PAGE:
Auction Day: Seconds!
There comes a time when the prices for used cars at the auto auctions go the way of an exuberant bubble.
A small army of consumers get their tax refunds. The car lots wake up from their winter slumber, and values for vehicles go the netheregions of the human imagination.
I sell cars during this time, not buy them. In the last three months of every year I will usually buy a lot to avoid the tax time market prices. Sometimes as many as 12 vehicles in a day. But when tax season comes, I buy a chosen few and sell them by the dozen.
Then, after the buying frenzy begins to ever slowly ebb, there will be a welcome break in those hedonistic valuations. Where instead of winding up $1000 to $1500 behind the selling price, I wind up second to another bidder. Almost always to a guy who has been buying cars for a long time. Today was that day.
My first second was this 1991 Acura Integra. Now a lot of you folks will quickly realize that this vehicle is old enough to buy itself a drink, and you would be right. But age in a rust free climate that offers smooth roads is not that big of a deal.
The exterior? $260 paint job. The interior was presentable. A/C was fine. However the clutch was not shifting right, the big fartcan back muffler was a bit of a negative ding, and the hatch area had barely no semblance of the ultra-thin Acura fabric. The odometer showed 164k miles… which was probably inaccurate. I only bid up to $700 and watched a wholesaler outbid me at $750.
These sell quite well once they’re cleaned up. But I’m sure this one would have needed to be shucked to a paint shop, a mechanic shop, and an upholstery shop between the auction and the retail lot. Such time issues have a big hidden cost in our business and if you find another nasty surprise in that process, you can wind up ‘polishing a turd’. So this one simply went down the pipe.
Then we have the most heavily depreciate midsized car of the modern day. A Mitsubishi Galant. This 2009 model had 123,791 miles, and although the trunklid mentioned an ES trim level, apparently an ES in the rental happy Galant world only means alloy wheels as an option.
These lower trim vehicles usually sit at my lot for a bit. Cloth interiors. More than 120k… but an 09 model. I stopped bidding at $4900 for the sole reason that I usually can’t get the same margins with a higher cost vehicle with lower feature content. The final bid was $5000, and given that I already have several Tauruses and 3.5 Liter Intrepids that fit this bill at a far lower acquisiton cost, I can’t say I regret this decision.
Now this one was a gritting of the teeth moment. A 2007 GMC Canyon Work Truck with 111k and nothing too special about it. Except for the automatic. Late model, compact, automatic pickups are insanely easy to finance and this one had the added benefit of some paint transfer on the fenders that a less experienced buyer would falsely see as a permanent issue.
I bid up to $4500, and a friend of mine who buys up trucks was standing near me and bid $4600. I had to invoke King’s Rule and give him the favor of bowing out. In exchange for him looking out for me during the next go around. Hopefully that happens and I don’t wind up in a dogfight.
Finally we had the transportation equivalent of dog food go through the block. A 1999 Saturn SL. Based out. 5-speed. Perfect 35+ highway miles per gallon transportation for those folks who subscribe to the common practices of penny pinching and personal parsimony. I always have several of these on the road. Although the 5-speed is often a more challenging sale here in the Atlanta ex-urbs.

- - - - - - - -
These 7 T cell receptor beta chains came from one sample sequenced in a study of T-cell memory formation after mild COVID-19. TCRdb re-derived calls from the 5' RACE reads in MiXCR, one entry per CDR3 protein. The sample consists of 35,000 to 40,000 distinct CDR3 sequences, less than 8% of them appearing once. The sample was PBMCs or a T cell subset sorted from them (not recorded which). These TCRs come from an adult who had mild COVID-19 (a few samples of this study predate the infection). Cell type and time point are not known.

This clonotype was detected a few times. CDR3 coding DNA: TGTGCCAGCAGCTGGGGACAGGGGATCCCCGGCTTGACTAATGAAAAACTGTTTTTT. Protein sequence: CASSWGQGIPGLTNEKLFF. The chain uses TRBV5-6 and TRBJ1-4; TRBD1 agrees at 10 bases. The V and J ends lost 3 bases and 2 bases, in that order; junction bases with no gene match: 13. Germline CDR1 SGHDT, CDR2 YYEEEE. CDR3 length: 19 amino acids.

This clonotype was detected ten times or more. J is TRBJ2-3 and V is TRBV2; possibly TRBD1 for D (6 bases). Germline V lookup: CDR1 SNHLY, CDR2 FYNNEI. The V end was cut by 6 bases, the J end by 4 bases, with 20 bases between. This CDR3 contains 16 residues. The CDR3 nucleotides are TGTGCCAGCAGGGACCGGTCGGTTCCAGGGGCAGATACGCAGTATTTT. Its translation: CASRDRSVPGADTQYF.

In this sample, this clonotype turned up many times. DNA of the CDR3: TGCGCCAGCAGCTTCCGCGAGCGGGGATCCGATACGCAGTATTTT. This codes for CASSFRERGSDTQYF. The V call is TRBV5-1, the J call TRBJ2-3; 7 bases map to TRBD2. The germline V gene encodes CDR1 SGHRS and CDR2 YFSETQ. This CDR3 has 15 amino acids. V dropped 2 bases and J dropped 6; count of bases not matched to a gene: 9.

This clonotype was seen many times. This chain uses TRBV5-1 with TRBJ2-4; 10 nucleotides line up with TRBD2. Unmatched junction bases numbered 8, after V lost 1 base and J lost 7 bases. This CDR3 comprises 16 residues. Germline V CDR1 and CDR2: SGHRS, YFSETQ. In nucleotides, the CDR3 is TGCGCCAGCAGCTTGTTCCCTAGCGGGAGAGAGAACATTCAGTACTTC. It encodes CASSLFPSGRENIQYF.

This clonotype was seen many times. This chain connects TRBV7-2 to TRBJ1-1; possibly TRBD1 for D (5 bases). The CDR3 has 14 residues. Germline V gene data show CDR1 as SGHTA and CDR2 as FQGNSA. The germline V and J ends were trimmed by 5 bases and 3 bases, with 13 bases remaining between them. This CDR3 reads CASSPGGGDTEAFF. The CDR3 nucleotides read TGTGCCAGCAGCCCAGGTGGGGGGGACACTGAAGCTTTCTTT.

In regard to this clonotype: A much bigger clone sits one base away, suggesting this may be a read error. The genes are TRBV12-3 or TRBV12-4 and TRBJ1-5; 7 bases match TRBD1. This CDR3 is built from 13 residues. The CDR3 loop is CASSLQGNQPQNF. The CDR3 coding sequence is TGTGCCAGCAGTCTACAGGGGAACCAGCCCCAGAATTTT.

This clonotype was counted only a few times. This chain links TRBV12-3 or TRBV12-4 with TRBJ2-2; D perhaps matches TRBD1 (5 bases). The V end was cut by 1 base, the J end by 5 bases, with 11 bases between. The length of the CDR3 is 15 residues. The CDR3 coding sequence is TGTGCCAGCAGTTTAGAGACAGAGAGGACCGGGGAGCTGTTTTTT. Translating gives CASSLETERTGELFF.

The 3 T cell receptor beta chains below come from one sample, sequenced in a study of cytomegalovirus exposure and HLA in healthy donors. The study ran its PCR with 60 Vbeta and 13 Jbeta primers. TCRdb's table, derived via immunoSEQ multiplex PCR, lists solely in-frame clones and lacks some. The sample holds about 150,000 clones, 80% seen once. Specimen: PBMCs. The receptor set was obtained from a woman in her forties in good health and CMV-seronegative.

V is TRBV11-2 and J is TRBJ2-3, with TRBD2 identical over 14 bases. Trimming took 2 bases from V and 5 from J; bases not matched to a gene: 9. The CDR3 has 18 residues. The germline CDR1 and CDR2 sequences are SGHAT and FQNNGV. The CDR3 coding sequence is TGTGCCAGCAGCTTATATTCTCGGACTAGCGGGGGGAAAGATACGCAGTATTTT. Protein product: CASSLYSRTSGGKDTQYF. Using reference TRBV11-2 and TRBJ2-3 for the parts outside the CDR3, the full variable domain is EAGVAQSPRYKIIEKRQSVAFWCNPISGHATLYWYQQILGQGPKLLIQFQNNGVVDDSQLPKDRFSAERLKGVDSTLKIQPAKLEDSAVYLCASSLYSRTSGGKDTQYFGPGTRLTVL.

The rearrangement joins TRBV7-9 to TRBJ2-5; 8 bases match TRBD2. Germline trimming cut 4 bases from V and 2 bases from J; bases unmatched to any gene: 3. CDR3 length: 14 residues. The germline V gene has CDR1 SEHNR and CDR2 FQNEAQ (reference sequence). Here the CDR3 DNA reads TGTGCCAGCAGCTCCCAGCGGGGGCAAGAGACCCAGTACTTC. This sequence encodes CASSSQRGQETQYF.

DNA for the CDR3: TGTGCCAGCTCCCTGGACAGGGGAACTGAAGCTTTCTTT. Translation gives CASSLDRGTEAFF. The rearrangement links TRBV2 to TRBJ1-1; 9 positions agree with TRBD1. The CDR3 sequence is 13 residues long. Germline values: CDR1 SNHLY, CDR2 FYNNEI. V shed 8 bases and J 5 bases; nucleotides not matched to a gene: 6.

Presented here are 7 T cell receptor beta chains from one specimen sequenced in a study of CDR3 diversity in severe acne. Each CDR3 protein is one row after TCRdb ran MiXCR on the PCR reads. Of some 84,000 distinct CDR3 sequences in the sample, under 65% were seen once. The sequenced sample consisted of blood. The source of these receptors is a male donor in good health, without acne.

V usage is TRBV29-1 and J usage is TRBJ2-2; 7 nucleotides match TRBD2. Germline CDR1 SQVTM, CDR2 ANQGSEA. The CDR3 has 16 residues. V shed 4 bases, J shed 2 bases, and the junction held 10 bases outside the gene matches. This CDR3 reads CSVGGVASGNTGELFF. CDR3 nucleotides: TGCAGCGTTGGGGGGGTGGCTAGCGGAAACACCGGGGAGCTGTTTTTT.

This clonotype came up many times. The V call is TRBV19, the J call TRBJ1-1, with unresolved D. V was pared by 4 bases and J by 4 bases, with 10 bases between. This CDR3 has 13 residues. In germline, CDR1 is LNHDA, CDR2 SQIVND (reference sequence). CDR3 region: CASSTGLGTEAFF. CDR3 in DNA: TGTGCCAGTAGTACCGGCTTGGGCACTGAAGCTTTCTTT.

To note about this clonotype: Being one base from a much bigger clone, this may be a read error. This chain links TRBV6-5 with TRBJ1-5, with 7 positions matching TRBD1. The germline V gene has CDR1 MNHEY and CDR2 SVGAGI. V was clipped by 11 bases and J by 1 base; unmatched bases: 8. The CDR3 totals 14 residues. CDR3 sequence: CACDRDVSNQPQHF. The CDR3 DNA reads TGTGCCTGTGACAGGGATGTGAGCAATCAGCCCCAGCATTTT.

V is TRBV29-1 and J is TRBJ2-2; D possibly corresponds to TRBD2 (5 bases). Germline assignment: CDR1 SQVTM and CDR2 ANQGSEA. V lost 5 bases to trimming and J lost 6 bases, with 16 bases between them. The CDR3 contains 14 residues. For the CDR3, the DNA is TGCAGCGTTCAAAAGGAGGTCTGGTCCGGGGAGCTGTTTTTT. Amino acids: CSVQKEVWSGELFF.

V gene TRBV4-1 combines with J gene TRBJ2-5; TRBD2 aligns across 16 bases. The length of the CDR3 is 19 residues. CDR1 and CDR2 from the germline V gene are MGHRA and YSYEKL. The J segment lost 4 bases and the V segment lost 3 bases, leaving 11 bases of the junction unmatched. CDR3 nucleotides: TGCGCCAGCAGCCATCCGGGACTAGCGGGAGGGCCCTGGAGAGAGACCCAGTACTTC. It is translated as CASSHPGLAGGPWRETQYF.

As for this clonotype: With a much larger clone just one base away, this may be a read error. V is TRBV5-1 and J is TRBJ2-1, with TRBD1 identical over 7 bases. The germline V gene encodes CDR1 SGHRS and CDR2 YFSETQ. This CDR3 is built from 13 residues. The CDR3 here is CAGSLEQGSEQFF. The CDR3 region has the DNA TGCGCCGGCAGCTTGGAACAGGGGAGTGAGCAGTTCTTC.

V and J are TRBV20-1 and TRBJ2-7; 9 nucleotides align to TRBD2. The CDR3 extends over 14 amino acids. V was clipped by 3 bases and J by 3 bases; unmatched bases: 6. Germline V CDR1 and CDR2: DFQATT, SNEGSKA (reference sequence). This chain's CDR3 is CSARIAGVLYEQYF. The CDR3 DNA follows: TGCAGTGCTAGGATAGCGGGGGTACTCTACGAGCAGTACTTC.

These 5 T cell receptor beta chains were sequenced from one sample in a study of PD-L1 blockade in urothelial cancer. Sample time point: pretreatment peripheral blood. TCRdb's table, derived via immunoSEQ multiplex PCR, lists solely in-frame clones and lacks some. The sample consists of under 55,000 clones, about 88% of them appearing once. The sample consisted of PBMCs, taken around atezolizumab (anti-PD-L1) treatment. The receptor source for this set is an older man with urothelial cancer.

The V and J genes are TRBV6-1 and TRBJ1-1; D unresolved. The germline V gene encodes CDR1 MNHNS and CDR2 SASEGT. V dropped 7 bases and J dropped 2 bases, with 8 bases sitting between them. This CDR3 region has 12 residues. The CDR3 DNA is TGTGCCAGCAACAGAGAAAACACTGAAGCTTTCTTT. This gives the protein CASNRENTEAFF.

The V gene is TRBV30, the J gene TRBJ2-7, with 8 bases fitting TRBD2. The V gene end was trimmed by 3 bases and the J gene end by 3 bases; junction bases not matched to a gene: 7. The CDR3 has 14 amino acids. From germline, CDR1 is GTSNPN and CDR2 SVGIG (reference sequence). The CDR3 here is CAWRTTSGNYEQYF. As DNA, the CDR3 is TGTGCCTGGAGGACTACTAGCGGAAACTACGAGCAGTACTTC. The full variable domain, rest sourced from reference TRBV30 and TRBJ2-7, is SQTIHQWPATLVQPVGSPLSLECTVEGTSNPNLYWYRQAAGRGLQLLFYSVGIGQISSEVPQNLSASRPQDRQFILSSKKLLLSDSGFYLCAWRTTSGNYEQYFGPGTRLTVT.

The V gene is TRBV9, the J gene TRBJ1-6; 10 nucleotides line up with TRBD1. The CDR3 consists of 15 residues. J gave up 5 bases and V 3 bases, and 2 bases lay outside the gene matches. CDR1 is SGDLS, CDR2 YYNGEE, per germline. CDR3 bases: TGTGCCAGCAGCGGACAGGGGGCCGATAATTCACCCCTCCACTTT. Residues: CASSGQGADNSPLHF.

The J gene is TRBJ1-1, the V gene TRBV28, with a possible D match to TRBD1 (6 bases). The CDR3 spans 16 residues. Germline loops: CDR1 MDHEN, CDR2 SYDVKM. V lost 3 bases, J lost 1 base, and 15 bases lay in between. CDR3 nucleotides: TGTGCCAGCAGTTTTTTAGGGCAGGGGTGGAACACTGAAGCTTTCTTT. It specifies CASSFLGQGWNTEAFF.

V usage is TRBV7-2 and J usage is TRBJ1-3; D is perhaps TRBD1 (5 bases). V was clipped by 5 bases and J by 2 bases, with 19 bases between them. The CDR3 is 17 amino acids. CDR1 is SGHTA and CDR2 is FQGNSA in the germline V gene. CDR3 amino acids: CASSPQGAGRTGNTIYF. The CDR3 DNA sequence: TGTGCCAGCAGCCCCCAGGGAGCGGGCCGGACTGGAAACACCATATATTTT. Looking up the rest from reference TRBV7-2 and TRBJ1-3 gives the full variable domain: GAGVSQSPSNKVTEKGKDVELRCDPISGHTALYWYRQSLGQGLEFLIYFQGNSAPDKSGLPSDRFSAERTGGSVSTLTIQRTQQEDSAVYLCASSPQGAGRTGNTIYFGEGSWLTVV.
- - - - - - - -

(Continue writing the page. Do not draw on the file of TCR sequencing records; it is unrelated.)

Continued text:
I showed a fist and held the bid at $1000. Waited for a few seconds. Then. Damn! Someone jumped in and I bid it up two more times before letting it go to some other nearby shadow for $1500. Typically I try to keep my costs under $2000 for a stickshift equipped basic vehicle, and this one would have likely cut it close once you added the buyers fee and the need for new rubber all the way around.
There was a ton of other stuff today. Fewer buyers came to the sale. But those who did show up bid all the money in the world. So if you’re in the market for a 1999 Lexus LS400 in clean condition and only 117k miles, you are looking at nearly $8000. Wholesale. If that sounds insane to you, just think about the financing terms that will be applied towards that vehicle. I’m seeing $1500 down. $80 a week for at least 36 months. Maybe even 48 months.
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- ToolGuy "The more aerodynamic, organic shape of the Mark VIII meant ride height was slightly lower than before at 53.6 inches, over 54.2” for the Mark VII."• I am not sure that ride height means what you think it means.Elaboration: There is some possible disagreement about what "ride height" refers to. Some say ground clearance, some say H point (without calling it that), some say something else. But none of those people would use a number of over 4 feet for a stock Mark anything.Then you go on to use it correctly ("A notable advancement in the Mark VIII’s suspension was programming to lower the ride height slightly at high speeds, which assisted fuel economy via improved aerodynamics.") so what do I know. Plus, I ended a sentence with a preposition. 🙂
- ToolGuy The dealer knows best. 🙂
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Fascinating as always. Weekly payment schemes make me realize how fortunate I am to understand such things as amoritization tables. I guess as long as there are enough fools willing to effectively pay 35% (36 mo) or 50% (48mo) APR's for years on a beater, have at it! My stepmom once paid 25% APR on a Chrysler Sebring (which, naturally, quickly disintegrated) from an actual dealership, so I have little sympathy for idiots who can't do rudimentary math. Then again, speaking of fools, I still owe $60k on student loans from a private university.
What are "king rule" and "based out"?